Document type: Article
Language: English
Cited References: 25
Times Cited: 0

Ge wafer have been irradiated at room temperature with 100-266 MeV Au ions at different incidence angles. For an incidence angle of 15
degrees, the Au bombardment leads to a surface roughening when fluences higher than 10(14) ions/cm(2) are applied, while at normal
incidence no surface modification could be seen up to a fluence of 1.2x10(15) ions/cm(2). In the case of flat entrance angles the surfaces of
the bombarded samples start to ripple with wave-lengths between 30 nm and 60 nm after a dose of 3.0x10(14) ions/cm(2). With increasing
fluence these ripples are transformed into a chaotic surface structure. Cross section TEM as well as channeling and in situ blocking
measurements performed on the samples have shown that the modified surface layer has been amorphized during the irradiation, while the
material underneath is damaged but still crystalline. These effects are completely absent after irradiation of Ge with 165 MeV Ni and 185
MeV I ions. Furthermore the heavy ion bombardment leads to the formation of a buried sponge-like layer. The formation depth of this layer
depends on the ion energy as well as on the entrance angle theta of the ions. We discuss the amorphization of a surface layer with the
underlying material being still crystalline and the dependence of the formation depth of the porous layer on the electronic and nuclear energy
loss. Moreover we present a simple model which is capable to describe the wave-length of the surface-rippling observed.
Radiation-induced phase transformations in MgAl2O4 spinel
Yu N, Devanathan R, Sickafus KE, Nastasi M
12: (7) 1766-1770 JUL 1997

Document type: Article
Language: English
Cited References: 25
Times Cited: 0

Ion-irradiation was observed to transform MgAl2O4 spinel first to a metastable crystalline phase and then to an amorphous phase at
cryogenic temperatures. Elastic stiffening of 15% occurred upon formation of the metastable crystalline phase. A second transformation from
the metastable crystalline spinel to an amorphous state was accompanied by elastic softening of 25% relative to unirradiated spinel. This phase
transformation behavior in spinel appears to be different from that in intermetallic compounds where only elastic softening associated with
radiation damage accumulation is observed. A two-stage radiation damage model is proposed to explain the observed phase transformations.
  Ion irradiation and annealing effects in Al2O3 and MgAl2O4
Furuno S, Sasajima N, Hojou K, Izui K, Otsu H, Muromura T, Matsui T
127: 181-185 MAY 1997

Document type: Article
Language: English
Cited References: 9
Times Cited: 0

In situ observation of structural changes of Al2O3 and MgAl2O4 induced by Xe and He ion irradiations and successive annealing were
performed in an electron microscope equipped with ion accelerator. By Xe ion irradiation amorphization occurred in both the materials and
bubbles were formed in MgAl2O4. By He ion irradiation bubbles were formed in both the materials, but amorphization was not observed to
a fluence of 1.8 x 10(21)/m(2) (11 dpa). By annealing after the irradiation, bubbles began to flow large by coalescence at 1000 degrees C in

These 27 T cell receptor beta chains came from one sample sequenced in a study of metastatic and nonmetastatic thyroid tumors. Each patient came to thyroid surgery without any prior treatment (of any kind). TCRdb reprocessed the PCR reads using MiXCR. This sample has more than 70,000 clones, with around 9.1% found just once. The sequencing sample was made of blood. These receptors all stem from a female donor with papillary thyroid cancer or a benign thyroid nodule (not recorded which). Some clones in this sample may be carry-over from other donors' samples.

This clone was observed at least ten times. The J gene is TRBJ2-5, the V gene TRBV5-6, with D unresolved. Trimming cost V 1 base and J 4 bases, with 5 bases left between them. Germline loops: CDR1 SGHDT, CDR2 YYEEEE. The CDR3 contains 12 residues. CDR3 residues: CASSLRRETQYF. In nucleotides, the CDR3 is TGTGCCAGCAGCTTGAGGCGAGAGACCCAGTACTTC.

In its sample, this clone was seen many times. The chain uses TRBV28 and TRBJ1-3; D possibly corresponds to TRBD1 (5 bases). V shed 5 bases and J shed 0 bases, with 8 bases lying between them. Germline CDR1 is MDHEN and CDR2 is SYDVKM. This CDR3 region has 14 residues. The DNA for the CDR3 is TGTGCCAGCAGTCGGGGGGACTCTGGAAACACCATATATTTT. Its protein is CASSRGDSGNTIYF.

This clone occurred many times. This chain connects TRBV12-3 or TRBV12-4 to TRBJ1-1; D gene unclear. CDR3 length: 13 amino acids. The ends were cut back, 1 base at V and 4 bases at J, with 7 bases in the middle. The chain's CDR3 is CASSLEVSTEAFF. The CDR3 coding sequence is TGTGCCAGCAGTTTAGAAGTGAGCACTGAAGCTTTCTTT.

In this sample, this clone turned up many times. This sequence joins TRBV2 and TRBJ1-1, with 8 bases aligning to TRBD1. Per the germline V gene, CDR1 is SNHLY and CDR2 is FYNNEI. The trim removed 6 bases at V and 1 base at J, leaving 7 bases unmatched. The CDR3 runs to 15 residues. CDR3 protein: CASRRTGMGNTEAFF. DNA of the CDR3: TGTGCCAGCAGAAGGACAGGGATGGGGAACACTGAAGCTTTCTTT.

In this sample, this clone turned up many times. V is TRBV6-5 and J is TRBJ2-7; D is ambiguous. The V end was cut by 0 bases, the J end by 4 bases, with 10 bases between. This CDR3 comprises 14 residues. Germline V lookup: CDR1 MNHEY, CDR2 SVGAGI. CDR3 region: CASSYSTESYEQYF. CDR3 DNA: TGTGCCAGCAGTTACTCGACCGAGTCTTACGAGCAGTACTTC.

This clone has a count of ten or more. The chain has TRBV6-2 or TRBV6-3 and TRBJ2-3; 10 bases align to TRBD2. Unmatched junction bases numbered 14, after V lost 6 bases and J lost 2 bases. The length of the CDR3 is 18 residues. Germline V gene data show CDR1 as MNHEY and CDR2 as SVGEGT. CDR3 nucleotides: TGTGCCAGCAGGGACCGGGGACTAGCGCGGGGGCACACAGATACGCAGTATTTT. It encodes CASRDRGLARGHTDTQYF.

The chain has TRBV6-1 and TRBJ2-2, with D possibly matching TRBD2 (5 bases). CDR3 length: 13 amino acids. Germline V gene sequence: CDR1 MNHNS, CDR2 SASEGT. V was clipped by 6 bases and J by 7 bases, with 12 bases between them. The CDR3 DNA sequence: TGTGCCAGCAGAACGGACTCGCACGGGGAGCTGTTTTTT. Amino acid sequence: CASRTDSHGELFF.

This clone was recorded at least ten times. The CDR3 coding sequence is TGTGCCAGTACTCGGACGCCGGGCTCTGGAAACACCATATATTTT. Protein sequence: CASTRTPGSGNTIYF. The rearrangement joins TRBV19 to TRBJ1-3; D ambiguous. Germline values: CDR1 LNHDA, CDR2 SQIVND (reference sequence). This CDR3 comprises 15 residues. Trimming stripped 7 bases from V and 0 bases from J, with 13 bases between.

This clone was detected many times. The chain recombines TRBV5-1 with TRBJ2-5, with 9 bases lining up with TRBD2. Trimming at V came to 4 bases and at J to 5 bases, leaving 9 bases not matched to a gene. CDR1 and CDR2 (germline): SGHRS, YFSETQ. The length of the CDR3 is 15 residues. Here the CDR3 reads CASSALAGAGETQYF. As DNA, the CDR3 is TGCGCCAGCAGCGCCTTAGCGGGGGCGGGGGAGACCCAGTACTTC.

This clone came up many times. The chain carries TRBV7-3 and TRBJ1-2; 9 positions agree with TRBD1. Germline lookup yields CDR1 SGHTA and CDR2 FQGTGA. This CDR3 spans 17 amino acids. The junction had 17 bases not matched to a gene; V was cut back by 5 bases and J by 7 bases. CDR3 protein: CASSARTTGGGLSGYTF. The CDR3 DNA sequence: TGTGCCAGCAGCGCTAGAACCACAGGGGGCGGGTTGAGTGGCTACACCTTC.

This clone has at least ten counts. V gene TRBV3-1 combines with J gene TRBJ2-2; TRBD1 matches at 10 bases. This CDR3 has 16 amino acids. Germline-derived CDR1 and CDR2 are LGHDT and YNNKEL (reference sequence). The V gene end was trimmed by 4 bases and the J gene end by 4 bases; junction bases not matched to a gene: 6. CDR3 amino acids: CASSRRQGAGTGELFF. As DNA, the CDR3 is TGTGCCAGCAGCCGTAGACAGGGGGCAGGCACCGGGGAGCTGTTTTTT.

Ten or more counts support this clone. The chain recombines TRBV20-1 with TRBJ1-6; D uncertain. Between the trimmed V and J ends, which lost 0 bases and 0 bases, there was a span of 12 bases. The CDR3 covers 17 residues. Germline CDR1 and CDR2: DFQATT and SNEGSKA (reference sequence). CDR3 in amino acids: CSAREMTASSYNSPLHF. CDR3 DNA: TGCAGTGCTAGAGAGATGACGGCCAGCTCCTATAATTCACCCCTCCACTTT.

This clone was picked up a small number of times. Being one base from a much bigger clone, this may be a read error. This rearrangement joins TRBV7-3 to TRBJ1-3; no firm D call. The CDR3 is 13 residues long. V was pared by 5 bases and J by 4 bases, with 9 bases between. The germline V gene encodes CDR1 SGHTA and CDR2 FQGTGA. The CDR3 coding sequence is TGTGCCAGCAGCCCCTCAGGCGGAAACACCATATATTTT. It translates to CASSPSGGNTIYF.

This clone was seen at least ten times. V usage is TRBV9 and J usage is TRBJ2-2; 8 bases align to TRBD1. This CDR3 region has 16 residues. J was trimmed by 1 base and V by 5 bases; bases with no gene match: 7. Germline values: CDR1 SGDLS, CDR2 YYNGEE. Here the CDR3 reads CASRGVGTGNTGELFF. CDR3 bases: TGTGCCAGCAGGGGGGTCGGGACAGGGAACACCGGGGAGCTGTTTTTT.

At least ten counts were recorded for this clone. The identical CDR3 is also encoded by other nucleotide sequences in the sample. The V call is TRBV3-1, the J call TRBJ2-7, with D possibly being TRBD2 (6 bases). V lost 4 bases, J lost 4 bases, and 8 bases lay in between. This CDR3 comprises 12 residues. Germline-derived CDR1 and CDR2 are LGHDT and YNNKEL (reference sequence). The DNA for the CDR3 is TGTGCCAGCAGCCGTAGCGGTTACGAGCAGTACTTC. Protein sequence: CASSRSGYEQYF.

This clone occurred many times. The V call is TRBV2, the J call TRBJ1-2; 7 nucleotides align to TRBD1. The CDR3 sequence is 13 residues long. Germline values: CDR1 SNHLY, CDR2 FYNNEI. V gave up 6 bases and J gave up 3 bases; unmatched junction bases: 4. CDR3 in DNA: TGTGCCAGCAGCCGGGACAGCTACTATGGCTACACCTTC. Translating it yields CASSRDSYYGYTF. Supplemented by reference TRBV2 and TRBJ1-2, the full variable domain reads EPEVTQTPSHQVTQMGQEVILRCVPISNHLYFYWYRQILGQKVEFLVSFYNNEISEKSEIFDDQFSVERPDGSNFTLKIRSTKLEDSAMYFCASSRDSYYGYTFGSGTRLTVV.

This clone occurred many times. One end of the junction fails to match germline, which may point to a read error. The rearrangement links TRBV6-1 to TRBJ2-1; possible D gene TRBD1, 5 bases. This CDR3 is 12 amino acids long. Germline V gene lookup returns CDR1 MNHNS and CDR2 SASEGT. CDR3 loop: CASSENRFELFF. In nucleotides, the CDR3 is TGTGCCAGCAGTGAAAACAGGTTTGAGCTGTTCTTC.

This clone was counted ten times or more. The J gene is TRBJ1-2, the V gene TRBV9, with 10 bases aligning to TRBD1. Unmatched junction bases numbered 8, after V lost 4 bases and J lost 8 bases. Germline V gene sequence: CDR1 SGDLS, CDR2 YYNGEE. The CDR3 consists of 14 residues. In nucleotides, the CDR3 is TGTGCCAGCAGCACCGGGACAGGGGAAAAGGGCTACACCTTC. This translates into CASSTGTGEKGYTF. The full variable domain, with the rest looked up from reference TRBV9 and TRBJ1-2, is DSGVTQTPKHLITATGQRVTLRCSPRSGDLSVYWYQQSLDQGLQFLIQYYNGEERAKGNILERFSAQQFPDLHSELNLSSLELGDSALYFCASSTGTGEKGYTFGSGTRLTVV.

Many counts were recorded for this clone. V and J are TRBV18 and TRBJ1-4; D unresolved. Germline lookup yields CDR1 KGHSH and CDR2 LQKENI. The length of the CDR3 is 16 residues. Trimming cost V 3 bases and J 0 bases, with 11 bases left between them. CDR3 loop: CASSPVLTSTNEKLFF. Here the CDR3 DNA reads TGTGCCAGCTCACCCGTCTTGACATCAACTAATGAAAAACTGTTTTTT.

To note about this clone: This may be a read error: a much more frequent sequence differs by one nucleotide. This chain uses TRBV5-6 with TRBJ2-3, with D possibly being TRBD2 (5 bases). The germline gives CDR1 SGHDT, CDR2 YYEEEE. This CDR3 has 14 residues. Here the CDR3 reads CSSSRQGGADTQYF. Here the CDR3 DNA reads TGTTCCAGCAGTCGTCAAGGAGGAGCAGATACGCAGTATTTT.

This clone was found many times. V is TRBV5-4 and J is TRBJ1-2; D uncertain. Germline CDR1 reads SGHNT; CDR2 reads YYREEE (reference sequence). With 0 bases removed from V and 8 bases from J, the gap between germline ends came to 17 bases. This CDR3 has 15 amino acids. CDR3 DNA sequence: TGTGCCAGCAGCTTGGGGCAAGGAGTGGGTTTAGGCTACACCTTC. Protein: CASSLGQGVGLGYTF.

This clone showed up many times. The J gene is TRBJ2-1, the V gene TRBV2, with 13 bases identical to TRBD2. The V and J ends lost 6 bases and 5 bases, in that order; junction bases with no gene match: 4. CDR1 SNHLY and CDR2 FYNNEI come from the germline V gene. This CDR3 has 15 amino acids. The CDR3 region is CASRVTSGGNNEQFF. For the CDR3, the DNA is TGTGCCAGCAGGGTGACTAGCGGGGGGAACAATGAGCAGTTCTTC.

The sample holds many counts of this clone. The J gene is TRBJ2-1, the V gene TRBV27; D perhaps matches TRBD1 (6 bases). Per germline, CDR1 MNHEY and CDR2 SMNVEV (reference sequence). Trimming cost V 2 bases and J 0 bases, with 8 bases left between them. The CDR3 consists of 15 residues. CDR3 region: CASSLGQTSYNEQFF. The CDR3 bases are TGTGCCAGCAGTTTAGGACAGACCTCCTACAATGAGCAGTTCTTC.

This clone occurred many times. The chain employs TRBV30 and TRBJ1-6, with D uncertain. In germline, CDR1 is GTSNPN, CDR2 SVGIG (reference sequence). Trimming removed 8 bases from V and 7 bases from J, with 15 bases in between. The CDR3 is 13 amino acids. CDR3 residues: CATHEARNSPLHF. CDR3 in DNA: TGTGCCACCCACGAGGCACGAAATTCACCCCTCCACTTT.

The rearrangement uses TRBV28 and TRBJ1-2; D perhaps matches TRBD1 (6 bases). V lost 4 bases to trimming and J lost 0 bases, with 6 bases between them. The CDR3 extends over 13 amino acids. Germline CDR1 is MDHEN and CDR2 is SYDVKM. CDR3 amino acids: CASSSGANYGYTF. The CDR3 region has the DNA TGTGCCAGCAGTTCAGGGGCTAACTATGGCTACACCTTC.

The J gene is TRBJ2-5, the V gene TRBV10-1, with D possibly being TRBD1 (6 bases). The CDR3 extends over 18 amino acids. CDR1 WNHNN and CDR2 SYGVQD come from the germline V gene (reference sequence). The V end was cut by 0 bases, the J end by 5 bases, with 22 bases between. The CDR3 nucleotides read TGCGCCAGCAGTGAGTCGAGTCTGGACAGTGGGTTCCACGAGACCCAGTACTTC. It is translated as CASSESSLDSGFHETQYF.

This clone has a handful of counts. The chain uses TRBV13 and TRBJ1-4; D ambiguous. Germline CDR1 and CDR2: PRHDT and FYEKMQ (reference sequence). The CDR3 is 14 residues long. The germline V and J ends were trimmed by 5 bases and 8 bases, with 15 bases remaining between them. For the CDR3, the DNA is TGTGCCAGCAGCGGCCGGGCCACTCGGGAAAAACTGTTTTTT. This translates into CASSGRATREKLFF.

Al2O3, and at 900 degrees C in MgAl2O4, respectively. Amorphization began to recover in both materials at these temperatures. In the case
of MgAl2O4 amorphous region recovers completely to polycrystalline state at 1000 degrees C, and in the case of Al2O3 to original single
crystal, respectively. Pit formation and exfoliation also occur in both materials at about 1100 degrees C.
  In situ and ex situ investigation of ion-beam-induced amorphization in alpha-SiC
Weber WJ, Yu N
127: 191-194 MAY 1997

Document type: Article
Language: English
Cited References: 26
Times Cited: 0

Single crystals of alpha-SiC with [0001] orientation have been irradiated at 300 K with 360 keV Ar2+ ions at an incident angle of 25 degrees.
The damage accumulation in one sample was followed in situ by Rutherford backscattering spectroscopy in channeling geometry (RBS/C)
along the [<1(1)over bar 02>] direction until the aligned backscattering yield reached the random level throughout the irradiated layer at a
fluence of 8 Ar2+ ions/nm(2). Six other samples were irradiated at fluences ranging from 1 to 6 Ar2+ ions/nm(2), and the damage
accumulation was characterized ex situ by RBS/C along the [0001] direction. The relative disorder, as measured by RBS/C, increased with ion
fluence; however, the observed rate of disordering was much lower when measured ex situ along the [0001] direction.
  Amorphization and solid phase epitaxy of high-energy ion implanted 6H-SiC
Ishimaru M, Harada S, Motooka T, Nakata T, Yoneda T, Inoue M
127: 195-197 MAY 1997

Document type: Article
Language: English
Cited References: 10
Times Cited: 1

We have investigated microstructures of damaged and recrystallized layers in MeV-ion implanted 6H-SiC (0001) wafers by means of
cross-sectional transmission electron microscopy. The substrate surfaces were implanted at 160 degrees C with 1 x 10(17)/cm(2) 8 MeV Si3+
ions using a tandem accelerator. A buried amorphous layer was formed ranging from similar to 1.6 mu m to similar to 3.4 mu m in depth. The
amorphous/crystalline transition regions consisted of many stacking faults perpendicular to the [0001] direction, and their density increased
toward the amorphous region. The amorphous layer regrew epitaxially from the undamaged substrate at an annealing temperature of similar to
1000 degrees C. This epitaxial 6H-SiC layer changed to columnar 6H-SiC with crystal orientations different from the substrate. In addition to
these crystalline 6H-SiC, the existence of polycrystalline 3C-SiC was confirmed in the middle part of the recrystallized layer.
  Ion irradiation damage in ilmenite at 100 K
Mitchell JN, Yu N, Devanathan R, Sickafus KE, Nastasi MA, Nord GL